Notable for its use of glass, clean lines, natural and manufactured resources and indoor/outdoor spaces, it evoked a lifestyle of simple elegance and informality. Influenced by the dictates of desert living and the intense climate, the style grew out of the architects and designer’s adaptive use of inventive materials, modern construction techniques, new (post-war) technologies…and served an enthusiastic and willing clientele”.
As we arrived at the brim of the city by sunset and I biked to the laundry in the dark, I got the feeling that this city was different from all other we visited before, long lanes, lavish green, winding bike paths! Gated communities with soft lights and hidden, shimmering pools. As Jacinto Mountain is looming over the city and you can have access to it with a 360 degree rotating gondola (called Tramway) we decided to stay an other day and at least go to the top of mount Jacinto and stroll through town. What we underestimated was the 6 miles steep uphill to reach the entrance of the Tramway and the fact that as bikers we would have to leave the bikes outside the last parking lot and hike another 1 km. Cars, motorbikes and RV’s could just continue straight up to the gondola, but the guard refused to let us pass. If this mountain would not have called Jacinto we would have turned around! Seems that a lot of work-out bikers would normally bike to the café of the tramway and then race back downhill disturbing visitors….the guard took it literally that he was not allowed to let anybody pass. Still the ride up in the Tramway going from 700m to 2.500 meter in less than 15 minutes with an 360 rotating view was amazing.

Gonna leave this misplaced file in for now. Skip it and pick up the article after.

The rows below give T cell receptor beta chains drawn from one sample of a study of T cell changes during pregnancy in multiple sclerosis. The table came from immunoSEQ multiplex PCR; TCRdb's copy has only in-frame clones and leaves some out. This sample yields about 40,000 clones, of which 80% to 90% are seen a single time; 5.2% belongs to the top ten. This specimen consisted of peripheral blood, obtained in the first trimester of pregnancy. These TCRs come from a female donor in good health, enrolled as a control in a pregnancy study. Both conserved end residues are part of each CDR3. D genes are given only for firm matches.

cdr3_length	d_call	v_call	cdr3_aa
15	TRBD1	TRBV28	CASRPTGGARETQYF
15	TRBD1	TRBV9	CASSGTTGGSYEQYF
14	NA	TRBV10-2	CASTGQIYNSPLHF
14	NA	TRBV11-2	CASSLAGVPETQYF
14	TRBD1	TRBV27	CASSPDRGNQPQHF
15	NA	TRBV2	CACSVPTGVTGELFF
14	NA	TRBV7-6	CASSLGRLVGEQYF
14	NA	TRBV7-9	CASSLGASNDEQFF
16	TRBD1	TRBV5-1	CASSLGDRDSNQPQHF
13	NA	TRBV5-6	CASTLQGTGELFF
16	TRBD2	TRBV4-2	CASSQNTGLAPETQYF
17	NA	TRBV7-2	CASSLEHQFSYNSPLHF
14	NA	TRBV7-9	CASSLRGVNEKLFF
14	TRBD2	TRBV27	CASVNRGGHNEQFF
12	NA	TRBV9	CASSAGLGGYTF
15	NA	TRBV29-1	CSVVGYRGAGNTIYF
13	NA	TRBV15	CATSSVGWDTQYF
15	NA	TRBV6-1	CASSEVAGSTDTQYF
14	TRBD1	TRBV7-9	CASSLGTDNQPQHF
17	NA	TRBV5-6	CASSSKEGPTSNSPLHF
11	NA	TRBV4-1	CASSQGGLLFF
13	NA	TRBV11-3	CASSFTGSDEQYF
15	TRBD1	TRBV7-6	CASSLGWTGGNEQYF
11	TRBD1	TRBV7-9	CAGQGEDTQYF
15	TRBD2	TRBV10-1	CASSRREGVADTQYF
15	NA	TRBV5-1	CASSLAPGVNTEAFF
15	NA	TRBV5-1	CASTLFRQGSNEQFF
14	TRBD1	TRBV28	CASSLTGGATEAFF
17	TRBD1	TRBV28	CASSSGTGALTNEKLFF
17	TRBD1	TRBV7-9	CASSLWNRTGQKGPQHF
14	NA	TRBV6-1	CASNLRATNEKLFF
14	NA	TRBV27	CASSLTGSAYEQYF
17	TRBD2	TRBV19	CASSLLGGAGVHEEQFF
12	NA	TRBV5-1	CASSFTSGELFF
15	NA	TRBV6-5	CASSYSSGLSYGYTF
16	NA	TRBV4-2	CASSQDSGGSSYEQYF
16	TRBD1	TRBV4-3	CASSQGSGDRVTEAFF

Also seeing Palm Spring from above, seeing the city eating away at the desert is difficult to describe. Having been in nature for such a long time and now seeing urbanisation swallow the empty space, that may not even be suitable to support large numbers of people living here is upsetting us. We realise we are part of this consumption mentality as much as anybody else, although we hope our footprint is smaller by biking.Going down we absorb the change from alpine vegitation to dessert and meet a wonderful group of fun friends who soon will also encounter on a long bike ride, trained as they are it will be easy peasy! thanks for the fun! Terry, Lou , Marion, Marcel , Rachelle and Jason.
Biking through Palm Springs we can admire the desert modernism and enjoy the benefits of urbanisation: a perfect Italian Gelato and musea visits!
Next day we leave with a few drops of rain (at 8:15), normally Palm Springs receives 6 inches per year. After a few miles and a chat with two retired professional races we face the worst headwinds and a 30 minutes downpour.
We now understand why they have here all those windmills exactly here. Seems they provide energy for LA. At one moment the sidewinds are so strong we decide to push as we are afraid to be blown from the overpass.
Most of the remaining of the day we follow the old highway which runs parallel with the Interstate (restricted for bicyclists). First highrise after 5 months USA… hotel with casino. And more diners!
We planned an “off Highway” loop to Banning, but as this runs through an Indian reservation (Morongo) we are not allowed to take this route and need to find an other way. We finally find a KOA campsite and again it amazes us that a lot of people can’t light a proper fire but they still want to build campfires, resulting in smoke in and around our tent.
Next day shows a complete weather change. Tailwind and sun! We cover quite some miles and enter an area which is totally urbanised or private land, doing a small detour to bike trough Sant Jacinto.
No hotel/motels/campsites here, so we need to keep on peddling as we don’t feel that we can wild camp any longer. One remarkable thing: the more expensive campsites, the bigger shinier RVS, the less people will say anything or even reply to our greetings. Does Frank look so scary with his beard?
Find out in our next blog about our visit to my cousin & his family. They moved from Belgium to South LA 10 years ago!